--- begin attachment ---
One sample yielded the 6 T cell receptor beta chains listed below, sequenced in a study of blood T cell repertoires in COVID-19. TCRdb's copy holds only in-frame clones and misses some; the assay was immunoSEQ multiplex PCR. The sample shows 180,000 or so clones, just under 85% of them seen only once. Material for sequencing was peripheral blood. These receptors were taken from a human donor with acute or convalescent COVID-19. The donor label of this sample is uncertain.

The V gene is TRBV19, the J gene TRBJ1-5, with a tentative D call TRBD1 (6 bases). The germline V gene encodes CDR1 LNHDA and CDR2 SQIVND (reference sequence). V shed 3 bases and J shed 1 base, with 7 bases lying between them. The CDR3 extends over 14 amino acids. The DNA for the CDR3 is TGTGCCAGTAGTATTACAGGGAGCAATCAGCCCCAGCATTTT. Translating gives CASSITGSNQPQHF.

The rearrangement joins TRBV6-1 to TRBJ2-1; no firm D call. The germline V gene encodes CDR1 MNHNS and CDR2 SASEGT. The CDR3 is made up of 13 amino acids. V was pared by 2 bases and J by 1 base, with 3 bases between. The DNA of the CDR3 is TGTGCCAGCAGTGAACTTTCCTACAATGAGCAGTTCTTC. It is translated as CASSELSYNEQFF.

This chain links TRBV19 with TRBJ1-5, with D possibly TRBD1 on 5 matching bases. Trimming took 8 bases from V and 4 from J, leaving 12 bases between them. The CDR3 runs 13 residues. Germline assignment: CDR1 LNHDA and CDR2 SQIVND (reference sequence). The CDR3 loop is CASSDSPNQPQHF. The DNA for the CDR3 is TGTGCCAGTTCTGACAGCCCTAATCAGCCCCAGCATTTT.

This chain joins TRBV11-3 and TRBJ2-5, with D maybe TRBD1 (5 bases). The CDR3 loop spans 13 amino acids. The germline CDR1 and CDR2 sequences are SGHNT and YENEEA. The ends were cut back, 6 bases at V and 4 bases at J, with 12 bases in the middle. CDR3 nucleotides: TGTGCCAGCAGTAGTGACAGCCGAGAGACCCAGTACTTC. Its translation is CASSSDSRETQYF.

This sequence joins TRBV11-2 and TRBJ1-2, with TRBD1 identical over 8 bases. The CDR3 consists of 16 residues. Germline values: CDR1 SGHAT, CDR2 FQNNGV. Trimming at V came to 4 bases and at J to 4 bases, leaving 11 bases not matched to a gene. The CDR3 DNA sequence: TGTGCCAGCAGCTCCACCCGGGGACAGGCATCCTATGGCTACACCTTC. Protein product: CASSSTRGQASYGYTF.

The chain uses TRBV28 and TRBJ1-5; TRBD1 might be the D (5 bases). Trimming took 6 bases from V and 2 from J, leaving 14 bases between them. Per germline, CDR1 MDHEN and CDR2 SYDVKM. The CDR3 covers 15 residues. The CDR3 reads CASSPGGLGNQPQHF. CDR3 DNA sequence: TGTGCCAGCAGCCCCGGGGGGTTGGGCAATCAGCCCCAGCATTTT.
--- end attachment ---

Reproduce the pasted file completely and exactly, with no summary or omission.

One sample yielded the 6 T cell receptor beta chains listed below, sequenced in a study of blood T cell repertoires in COVID-19. TCRdb's copy holds only in-frame clones and misses some; the assay was immunoSEQ multiplex PCR. The sample shows 180,000 or so clones, just under 85% of them seen only once. Material for sequencing was peripheral blood. These receptors were taken from a human donor with acute or convalescent COVID-19. The donor label of this sample is uncertain.

The V gene is TRBV19, the J gene TRBJ1-5, with a tentative D call TRBD1 (6 bases). The germline V gene encodes CDR1 LNHDA and CDR2 SQIVND (reference sequence). V shed 3 bases and J shed 1 base, with 7 bases lying between them. The CDR3 extends over 14 amino acids. The DNA for the CDR3 is TGTGCCAGTAGTATTACAGGGAGCAATCAGCCCCAGCATTTT. Translating gives CASSITGSNQPQHF.

The rearrangement joins TRBV6-1 to TRBJ2-1; no firm D call. The germline V gene encodes CDR1 MNHNS and CDR2 SASEGT. The CDR3 is made up of 13 amino acids. V was pared by 2 bases and J by 1 base, with 3 bases between. The DNA of the CDR3 is TGTGCCAGCAGTGAACTTTCCTACAATGAGCAGTTCTTC. It is translated as CASSELSYNEQFF.

This chain links TRBV19 with TRBJ1-5, with D possibly TRBD1 on 5 matching bases. Trimming took 8 bases from V and 4 from J, leaving 12 bases between them. The CDR3 runs 13 residues. Germline assignment: CDR1 LNHDA and CDR2 SQIVND (reference sequence). The CDR3 loop is CASSDSPNQPQHF. The DNA for the CDR3 is TGTGCCAGTTCTGACAGCCCTAATCAGCCCCAGCATTTT.

This chain joins TRBV11-3 and TRBJ2-5, with D maybe TRBD1 (5 bases). The CDR3 loop spans 13 amino acids. The germline CDR1 and CDR2 sequences are SGHNT and YENEEA. The ends were cut back, 6 bases at V and 4 bases at J, with 12 bases in the middle. CDR3 nucleotides: TGTGCCAGCAGTAGTGACAGCCGAGAGACCCAGTACTTC. Its translation is CASSSDSRETQYF.

This sequence joins TRBV11-2 and TRBJ1-2, with TRBD1 identical over 8 bases. The CDR3 consists of 16 residues. Germline values: CDR1 SGHAT, CDR2 FQNNGV. Trimming at V came to 4 bases and at J to 4 bases, leaving 11 bases not matched to a gene. The CDR3 DNA sequence: TGTGCCAGCAGCTCCACCCGGGGACAGGCATCCTATGGCTACACCTTC. Protein product: CASSSTRGQASYGYTF.

The chain uses TRBV28 and TRBJ1-5; TRBD1 might be the D (5 bases). Trimming took 6 bases from V and 2 from J, leaving 14 bases between them. Per germline, CDR1 MDHEN and CDR2 SYDVKM. The CDR3 covers 15 residues. The CDR3 reads CASSPGGLGNQPQHF. CDR3 DNA sequence: TGTGCCAGCAGCCCCGGGGGGTTGGGCAATCAGCCCCAGCATTTT.